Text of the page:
Regular readers know that I am not a big fan of the Masters as a golf tournament, and for reasons I elaborated on as part of the A Position’s Masters round-up earlier today, I don’t think it should be one of golf’s Majors.
In one sense, it is a shame that Tiger chose to make his return here, because he turned the weekend from a high-profile golf tournament into a high profile sporting event, more like the Olympics or the Superbowl, something that even non-fans are suddenly interested it. That’s a good thing: it’s great for golf, great for television ratings, great for the potential growth of the sport, but at a critical point when the USGA and PGA of America have finally begun making a real effort to bring Majors to more public courses (both the US Open and PGA Championship will be on publics this year, a historic rarity), a course accessible to all of Tiger’s fans, past, present and future, would have been a nice choice.
But I understand exactly why Tiger chose to return at the Masters and it makes sense:
August National is a TMZ-free zone.
That feat is one that has become incredibly difficult these days, as a superficial, celebrity obsessed media increasingly pokes its unwanted nose into every banal aspect of modern life. Consider today’s story on cnn.com, “Victim’s Mom Says Showing Grisly Photos Adds to Grief.” Of course it does, and CNN notes that the issue raises “The question: Where should the line be drawn between the public’s right to know and a crime victim’s family’s right to privacy?” In many cases today there is no question: the public’s “right” to know is nothing more than obscene and vicarious viewing pleasure, with such photos and news adding nothing to public safety, policy or discourse. They satisfy nothing but prurient interest.
And so it goes for much of the celebrity coverage by print and online outlets from TMZ.com to People Magazine, which was specifically mentioned by the office of Augusta’s Mayor as suddenly taking interest in this year’s Masters. The fact that they haven’t bothered forever shows that the new media interest has nothing whatsoever to do with golf and everything to do with adultery, and as a result, I can finally get behind the stuffy green blazer dudes who run August National.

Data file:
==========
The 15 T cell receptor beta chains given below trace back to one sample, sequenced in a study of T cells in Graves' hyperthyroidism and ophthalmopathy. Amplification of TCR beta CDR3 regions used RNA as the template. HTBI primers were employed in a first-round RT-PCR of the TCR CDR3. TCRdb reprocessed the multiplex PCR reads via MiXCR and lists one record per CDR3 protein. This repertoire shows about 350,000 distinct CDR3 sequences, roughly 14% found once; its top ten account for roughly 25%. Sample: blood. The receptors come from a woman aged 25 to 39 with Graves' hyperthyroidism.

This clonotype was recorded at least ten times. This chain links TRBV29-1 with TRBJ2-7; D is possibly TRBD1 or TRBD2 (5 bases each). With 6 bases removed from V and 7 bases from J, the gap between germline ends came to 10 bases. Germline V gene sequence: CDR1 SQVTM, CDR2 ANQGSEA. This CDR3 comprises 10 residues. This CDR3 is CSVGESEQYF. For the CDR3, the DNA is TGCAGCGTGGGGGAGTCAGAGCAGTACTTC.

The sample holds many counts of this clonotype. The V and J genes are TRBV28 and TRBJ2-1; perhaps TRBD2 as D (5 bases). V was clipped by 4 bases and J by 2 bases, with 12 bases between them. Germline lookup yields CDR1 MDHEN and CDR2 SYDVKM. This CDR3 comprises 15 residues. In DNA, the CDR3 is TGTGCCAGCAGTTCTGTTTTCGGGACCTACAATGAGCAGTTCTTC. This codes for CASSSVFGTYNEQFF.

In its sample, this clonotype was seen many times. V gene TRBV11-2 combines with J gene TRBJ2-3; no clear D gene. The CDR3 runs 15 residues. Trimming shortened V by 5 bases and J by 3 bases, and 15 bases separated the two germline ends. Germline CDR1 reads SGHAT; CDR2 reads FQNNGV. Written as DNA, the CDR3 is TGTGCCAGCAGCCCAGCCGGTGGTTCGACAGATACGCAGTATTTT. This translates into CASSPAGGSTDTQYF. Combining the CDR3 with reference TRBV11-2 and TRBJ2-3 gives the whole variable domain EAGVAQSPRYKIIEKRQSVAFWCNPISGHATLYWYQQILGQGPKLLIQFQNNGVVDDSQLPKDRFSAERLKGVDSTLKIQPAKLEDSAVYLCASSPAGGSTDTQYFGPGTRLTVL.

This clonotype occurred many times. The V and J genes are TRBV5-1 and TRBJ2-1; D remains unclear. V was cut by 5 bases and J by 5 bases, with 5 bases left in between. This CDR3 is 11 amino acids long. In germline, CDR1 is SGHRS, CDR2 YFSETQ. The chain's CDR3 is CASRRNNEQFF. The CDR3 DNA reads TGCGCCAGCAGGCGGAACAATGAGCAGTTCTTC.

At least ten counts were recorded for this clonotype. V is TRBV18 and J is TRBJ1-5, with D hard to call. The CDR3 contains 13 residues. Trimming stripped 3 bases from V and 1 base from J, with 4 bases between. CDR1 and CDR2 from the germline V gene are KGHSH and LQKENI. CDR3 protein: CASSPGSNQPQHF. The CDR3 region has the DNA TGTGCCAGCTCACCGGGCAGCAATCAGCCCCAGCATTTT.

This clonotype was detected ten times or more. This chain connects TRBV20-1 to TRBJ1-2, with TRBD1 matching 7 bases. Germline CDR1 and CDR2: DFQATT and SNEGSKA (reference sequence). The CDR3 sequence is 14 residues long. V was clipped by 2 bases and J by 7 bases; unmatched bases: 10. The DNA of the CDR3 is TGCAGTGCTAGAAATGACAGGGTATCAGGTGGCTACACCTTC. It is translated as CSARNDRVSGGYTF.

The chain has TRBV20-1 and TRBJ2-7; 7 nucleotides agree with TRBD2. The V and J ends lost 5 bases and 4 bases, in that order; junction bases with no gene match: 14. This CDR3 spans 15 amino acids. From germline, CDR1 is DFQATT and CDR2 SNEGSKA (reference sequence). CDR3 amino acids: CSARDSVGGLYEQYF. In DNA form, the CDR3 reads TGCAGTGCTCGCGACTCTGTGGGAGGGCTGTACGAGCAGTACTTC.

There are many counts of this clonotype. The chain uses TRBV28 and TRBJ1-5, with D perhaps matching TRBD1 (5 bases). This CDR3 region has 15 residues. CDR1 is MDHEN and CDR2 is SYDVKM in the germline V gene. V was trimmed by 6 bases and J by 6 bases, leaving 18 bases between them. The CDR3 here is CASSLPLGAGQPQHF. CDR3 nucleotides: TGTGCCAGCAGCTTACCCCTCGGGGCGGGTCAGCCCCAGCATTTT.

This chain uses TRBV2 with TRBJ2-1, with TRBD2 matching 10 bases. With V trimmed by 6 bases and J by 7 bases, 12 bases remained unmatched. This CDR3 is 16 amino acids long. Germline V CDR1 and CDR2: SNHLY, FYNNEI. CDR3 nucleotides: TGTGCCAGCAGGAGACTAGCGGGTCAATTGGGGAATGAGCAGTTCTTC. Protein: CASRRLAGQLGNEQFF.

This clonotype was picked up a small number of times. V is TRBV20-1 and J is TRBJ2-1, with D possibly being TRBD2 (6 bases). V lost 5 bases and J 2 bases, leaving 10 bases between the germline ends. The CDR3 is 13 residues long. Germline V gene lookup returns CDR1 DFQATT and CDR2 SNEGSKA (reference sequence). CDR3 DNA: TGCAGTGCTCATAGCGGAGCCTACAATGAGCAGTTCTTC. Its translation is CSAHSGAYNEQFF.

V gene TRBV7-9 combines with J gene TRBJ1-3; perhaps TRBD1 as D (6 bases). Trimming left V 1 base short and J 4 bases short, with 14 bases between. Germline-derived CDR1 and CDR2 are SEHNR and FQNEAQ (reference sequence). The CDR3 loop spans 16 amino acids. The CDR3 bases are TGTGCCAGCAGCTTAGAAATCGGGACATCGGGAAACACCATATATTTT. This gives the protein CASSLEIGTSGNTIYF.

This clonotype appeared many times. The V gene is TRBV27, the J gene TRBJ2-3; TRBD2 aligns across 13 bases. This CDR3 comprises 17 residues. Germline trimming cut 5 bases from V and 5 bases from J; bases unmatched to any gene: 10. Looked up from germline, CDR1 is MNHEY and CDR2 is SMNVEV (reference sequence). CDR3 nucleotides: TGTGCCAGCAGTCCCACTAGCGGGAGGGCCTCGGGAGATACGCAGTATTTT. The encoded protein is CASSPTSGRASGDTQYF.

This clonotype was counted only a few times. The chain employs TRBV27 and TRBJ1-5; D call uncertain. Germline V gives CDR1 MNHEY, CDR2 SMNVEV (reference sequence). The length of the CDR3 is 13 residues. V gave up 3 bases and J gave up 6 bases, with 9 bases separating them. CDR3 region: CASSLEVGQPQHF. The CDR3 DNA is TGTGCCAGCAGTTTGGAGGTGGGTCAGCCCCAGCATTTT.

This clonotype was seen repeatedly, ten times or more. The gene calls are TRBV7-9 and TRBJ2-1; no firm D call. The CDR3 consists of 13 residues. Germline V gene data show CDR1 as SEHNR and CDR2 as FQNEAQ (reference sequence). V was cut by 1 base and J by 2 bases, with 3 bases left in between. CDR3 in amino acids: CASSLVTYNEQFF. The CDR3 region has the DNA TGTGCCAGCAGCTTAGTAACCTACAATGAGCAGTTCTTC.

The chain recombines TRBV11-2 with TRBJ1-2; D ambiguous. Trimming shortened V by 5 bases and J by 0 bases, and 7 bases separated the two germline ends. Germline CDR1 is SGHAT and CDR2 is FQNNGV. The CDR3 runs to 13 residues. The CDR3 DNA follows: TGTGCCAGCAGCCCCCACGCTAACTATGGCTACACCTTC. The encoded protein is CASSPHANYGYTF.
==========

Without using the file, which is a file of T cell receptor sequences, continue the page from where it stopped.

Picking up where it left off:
As an actual journalist, it has been fun to watch the gossip mongers and folks who believe that access to a data line makes them reporters squirm over finally running into a firewall they can’t hack – the barb-wired shrubs lining the golf club.
The Detroit News’ Wire Service ran the headline “TMZ, celeb media set to cover Masters — credentials or not,” indicating their continued lack of respect for privacy, and more importantly, for themselves and their when-it-suits-us argument that they part of the actual media establishment.
I don’t mean to pick on TMZ, they are just a very visible face of a much larger cesspool, a problem afflicting not just media but the country in general – after all TMZ and its ilk would not exist if people did not have stupidly misplaced interest, love and/or loathing for celebrities they don’t know. But in any case, in a world where our cars are tracked at tollbooths, photos can be surreptitiously taken in any setting, and celebrity baby pictures snapped by privacy invading paparazzi are worth more than hard working families can make in years, its refreshing to still have a TMZ-free zone and I applaud -just this one time – Augusta National for that.